Regarding potholes, VDOT asks drivers to continue to be alert to lane closures for patching. Crews in northern Virginia are on the road from 7 a.m. to 3:30 p.m. weekdays, and may work other times outside of rush hours.
Drivers can report potholes to VDOT online or to operators 24/7 at VDOT’s Customer Service Center at 800-FOR-ROAD (367-7623).
VDOT is responsible for the vast majority of roads in Fairfax County. Some roads are maintained by the county, however. If you see damage on a county road, call 703-877-2800. In Reston, many residential streets are maintained privately. If there is damage on your street, contact your homeowners association.
For more information on how potholes form and what to do if your car sustains damage, visit this VDOT page.
Have you seen any potholes that still need attention in Reston? Tell us in the comments.
Photo: Pothole/Credit: State Farm Insurance
Update, Tuesday 5:20 p.m. — Virginia Gov. Terry McAuliffe has declared a state of emergency for Virginia. This an authorizes state agencies to be ready to assist local governments in responding to the major snow storm that is forecast to hit the Commonwealth Wednesday.
Update, Tuesday 9:30 a.m. — Current forecasting models say as little as three inches or as many as 20 may fall in the Metro D.C. area. The Washington Post’s Capital Weather Gang breaks it down.
The biggest snowstorm of the season may be on the way for Northern Virginia.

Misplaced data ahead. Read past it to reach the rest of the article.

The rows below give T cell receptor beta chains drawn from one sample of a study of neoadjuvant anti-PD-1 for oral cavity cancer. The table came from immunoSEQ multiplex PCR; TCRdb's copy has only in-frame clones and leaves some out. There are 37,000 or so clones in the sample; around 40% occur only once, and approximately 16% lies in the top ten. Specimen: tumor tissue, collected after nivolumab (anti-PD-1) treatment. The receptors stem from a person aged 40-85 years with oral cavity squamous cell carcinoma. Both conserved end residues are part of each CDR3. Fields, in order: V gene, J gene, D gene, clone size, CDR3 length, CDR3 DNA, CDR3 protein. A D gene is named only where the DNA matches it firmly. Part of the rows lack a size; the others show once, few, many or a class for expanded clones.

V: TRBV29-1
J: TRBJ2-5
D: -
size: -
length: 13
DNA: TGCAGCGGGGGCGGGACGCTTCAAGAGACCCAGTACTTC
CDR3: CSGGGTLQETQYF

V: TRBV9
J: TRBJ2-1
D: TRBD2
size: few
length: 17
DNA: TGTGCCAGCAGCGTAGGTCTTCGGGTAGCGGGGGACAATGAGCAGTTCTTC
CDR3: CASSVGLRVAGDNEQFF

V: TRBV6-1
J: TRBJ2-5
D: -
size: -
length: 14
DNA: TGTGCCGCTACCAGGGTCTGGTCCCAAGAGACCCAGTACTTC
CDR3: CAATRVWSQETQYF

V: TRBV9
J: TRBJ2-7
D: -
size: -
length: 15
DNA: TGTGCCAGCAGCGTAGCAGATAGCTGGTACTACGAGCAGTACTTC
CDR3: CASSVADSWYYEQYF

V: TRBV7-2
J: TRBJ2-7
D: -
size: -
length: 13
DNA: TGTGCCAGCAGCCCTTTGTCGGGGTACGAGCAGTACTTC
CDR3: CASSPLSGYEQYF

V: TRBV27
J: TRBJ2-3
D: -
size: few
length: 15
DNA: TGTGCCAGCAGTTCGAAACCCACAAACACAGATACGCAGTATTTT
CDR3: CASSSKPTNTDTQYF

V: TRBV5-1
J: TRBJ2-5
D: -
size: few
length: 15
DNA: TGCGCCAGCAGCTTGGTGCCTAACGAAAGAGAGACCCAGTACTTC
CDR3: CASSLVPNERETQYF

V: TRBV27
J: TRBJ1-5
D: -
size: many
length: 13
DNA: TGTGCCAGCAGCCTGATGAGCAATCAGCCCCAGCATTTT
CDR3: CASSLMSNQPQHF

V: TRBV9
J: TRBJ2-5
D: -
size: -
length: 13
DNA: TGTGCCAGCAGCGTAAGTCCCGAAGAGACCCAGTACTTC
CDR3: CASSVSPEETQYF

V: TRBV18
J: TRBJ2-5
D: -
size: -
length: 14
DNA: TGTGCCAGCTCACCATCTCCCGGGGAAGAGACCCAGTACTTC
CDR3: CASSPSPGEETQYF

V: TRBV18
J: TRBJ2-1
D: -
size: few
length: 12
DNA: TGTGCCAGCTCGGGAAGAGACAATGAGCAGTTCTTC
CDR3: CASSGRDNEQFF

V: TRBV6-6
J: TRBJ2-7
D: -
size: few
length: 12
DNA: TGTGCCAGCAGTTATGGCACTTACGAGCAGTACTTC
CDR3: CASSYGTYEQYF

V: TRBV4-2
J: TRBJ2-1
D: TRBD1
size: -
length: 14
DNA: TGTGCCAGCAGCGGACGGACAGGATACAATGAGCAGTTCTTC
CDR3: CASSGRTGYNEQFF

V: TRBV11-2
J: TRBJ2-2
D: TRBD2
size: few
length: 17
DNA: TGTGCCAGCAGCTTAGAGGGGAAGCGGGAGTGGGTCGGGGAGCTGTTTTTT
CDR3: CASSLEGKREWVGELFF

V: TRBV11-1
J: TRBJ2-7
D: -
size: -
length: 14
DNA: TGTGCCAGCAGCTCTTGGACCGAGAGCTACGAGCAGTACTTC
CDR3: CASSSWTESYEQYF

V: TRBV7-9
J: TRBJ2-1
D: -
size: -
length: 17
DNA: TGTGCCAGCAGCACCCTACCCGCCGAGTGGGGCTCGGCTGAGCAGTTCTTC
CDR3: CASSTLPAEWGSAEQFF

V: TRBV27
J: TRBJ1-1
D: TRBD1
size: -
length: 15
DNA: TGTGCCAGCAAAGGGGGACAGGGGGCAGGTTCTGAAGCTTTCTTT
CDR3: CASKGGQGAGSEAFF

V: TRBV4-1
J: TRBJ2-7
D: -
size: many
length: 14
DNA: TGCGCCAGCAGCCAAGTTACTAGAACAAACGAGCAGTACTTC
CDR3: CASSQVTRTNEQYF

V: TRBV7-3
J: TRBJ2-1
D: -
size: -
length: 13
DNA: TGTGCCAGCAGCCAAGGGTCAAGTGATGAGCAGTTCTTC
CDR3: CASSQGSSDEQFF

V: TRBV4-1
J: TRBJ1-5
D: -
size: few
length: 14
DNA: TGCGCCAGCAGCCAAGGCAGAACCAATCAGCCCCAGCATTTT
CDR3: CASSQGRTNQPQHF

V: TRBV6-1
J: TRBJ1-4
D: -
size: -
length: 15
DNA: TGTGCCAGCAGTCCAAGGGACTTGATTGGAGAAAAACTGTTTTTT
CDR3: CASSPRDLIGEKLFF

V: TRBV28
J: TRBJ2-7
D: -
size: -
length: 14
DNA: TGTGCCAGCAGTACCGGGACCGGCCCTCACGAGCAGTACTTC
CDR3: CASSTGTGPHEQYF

The National Weather Service has issued a Winter Storm Watch for the area from Wednesday evening through Thursday evening.
The event could bring as much as five or more inches of snow. The NWS expects to update the forecast Tuesday, and Reston Now will report any changes.
Here is the full forecast from the NWS:
… WINTER STORM WATCH IN EFFECT FROM WEDNESDAY EVENING THROUGH THURSDAY EVENING…
THE NATIONAL WEATHER SERVICE IN BALTIMORE MD/WASHINGTON HAS ISSUED A WINTER STORM WATCH… WHICH IS IN EFFECT FROM WEDNESDAY EVENING THROUGH THURSDAY EVENING.
* PRECIPITATION TYPE… SNOW AND SLEET
* ACCUMULATIONS… THE POTENTIAL FOR 5 OR MORE INCHES OF SNOW AND SLEET.
* TIMING… SNOW IS EXPECTED TO MOVE IN FROM THE SOUTH WEDNESDAY EVENING. SNOW MAY MIX WITH SLEET AND RAIN LATE WEDNESDAY NIGHT AND THURSDAY. THE SNOW COULD BE HEAVY AT TIMES WEDNESDAY NIGHT AND THURSDAY.
* TEMPERATURES… IN THE MID TO UPPER 20S 20S WEDNESDAY NIGHT… SLOWLY RISING INTO THE LOWER AND MIDDLE 30S THURSDAY AFTERNOON.
* WINDS… NORTH 15 TO 25 MPH WITH GUSTS UP TO 35 MPH.
* IMPACTS… ROADS MAY BECOME SNOW AND SLEET COVERED AND SLIPPERY. TRAVEL MAY BE DANGEROUS WEDNESDAY NIGHT AND THURSDAY. HEAVY WET SNOW COULD LEAD TO SOME POWER OUTAGES.
A WINTER STORM WATCH MEANS THERE IS A POTENTIAL FOR SIGNIFICANT SNOW AND SLEET ACCUMULATIONS THAT MAY IMPACT TRAVEL. CONTINUE TO MONITOR THE LATEST FORECASTS.